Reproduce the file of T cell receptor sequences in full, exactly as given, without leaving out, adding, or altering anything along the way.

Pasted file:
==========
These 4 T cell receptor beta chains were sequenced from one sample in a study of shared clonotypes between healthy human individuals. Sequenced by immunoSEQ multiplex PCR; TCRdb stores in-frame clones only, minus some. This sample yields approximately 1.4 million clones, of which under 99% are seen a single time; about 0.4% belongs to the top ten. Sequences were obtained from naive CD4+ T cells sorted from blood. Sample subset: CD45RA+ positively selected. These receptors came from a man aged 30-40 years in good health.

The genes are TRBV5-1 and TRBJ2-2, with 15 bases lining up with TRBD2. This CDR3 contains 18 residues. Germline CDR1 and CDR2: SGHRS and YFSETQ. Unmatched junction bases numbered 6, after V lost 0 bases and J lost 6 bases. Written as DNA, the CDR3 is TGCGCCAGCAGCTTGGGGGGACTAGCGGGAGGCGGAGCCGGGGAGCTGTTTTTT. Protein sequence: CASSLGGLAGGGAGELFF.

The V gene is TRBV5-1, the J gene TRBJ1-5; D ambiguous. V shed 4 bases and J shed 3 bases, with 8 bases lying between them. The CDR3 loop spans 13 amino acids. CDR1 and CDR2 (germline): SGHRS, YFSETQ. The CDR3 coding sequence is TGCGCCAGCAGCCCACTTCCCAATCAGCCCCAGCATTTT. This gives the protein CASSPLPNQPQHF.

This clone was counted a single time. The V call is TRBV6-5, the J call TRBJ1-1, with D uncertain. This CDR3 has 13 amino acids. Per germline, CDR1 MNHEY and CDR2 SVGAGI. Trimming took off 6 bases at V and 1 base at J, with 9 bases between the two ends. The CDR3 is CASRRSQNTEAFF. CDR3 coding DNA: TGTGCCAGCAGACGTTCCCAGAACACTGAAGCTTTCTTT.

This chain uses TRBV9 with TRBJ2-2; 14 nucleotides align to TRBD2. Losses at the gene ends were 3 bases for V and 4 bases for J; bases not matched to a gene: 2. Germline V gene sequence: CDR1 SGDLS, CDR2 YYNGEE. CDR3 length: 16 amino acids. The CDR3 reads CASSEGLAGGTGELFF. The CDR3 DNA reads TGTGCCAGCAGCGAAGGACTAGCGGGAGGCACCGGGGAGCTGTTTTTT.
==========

These 4 T cell receptor beta chains were sequenced from one sample in a study of shared clonotypes between healthy human individuals. Sequenced by immunoSEQ multiplex PCR; TCRdb stores in-frame clones only, minus some. This sample yields approximately 1.4 million clones, of which under 99% are seen a single time; about 0.4% belongs to the top ten. Sequences were obtained from naive CD4+ T cells sorted from blood. Sample subset: CD45RA+ positively selected. These receptors came from a man aged 30-40 years in good health.

The genes are TRBV5-1 and TRBJ2-2, with 15 bases lining up with TRBD2. This CDR3 contains 18 residues. Germline CDR1 and CDR2: SGHRS and YFSETQ. Unmatched junction bases numbered 6, after V lost 0 bases and J lost 6 bases. Written as DNA, the CDR3 is TGCGCCAGCAGCTTGGGGGGACTAGCGGGAGGCGGAGCCGGGGAGCTGTTTTTT. Protein sequence: CASSLGGLAGGGAGELFF.

The V gene is TRBV5-1, the J gene TRBJ1-5; D ambiguous. V shed 4 bases and J shed 3 bases, with 8 bases lying between them. The CDR3 loop spans 13 amino acids. CDR1 and CDR2 (germline): SGHRS, YFSETQ. The CDR3 coding sequence is TGCGCCAGCAGCCCACTTCCCAATCAGCCCCAGCATTTT. This gives the protein CASSPLPNQPQHF.

This clone was counted a single time. The V call is TRBV6-5, the J call TRBJ1-1, with D uncertain. This CDR3 has 13 amino acids. Per germline, CDR1 MNHEY and CDR2 SVGAGI. Trimming took off 6 bases at V and 1 base at J, with 9 bases between the two ends. The CDR3 is CASRRSQNTEAFF. CDR3 coding DNA: TGTGCCAGCAGACGTTCCCAGAACACTGAAGCTTTCTTT.

This chain uses TRBV9 with TRBJ2-2; 14 nucleotides align to TRBD2. Losses at the gene ends were 3 bases for V and 4 bases for J; bases not matched to a gene: 2. Germline V gene sequence: CDR1 SGDLS, CDR2 YYNGEE. CDR3 length: 16 amino acids. The CDR3 reads CASSEGLAGGTGELFF. The CDR3 DNA reads TGTGCCAGCAGCGAAGGACTAGCGGGAGGCACCGGGGAGCTGTTTTTT.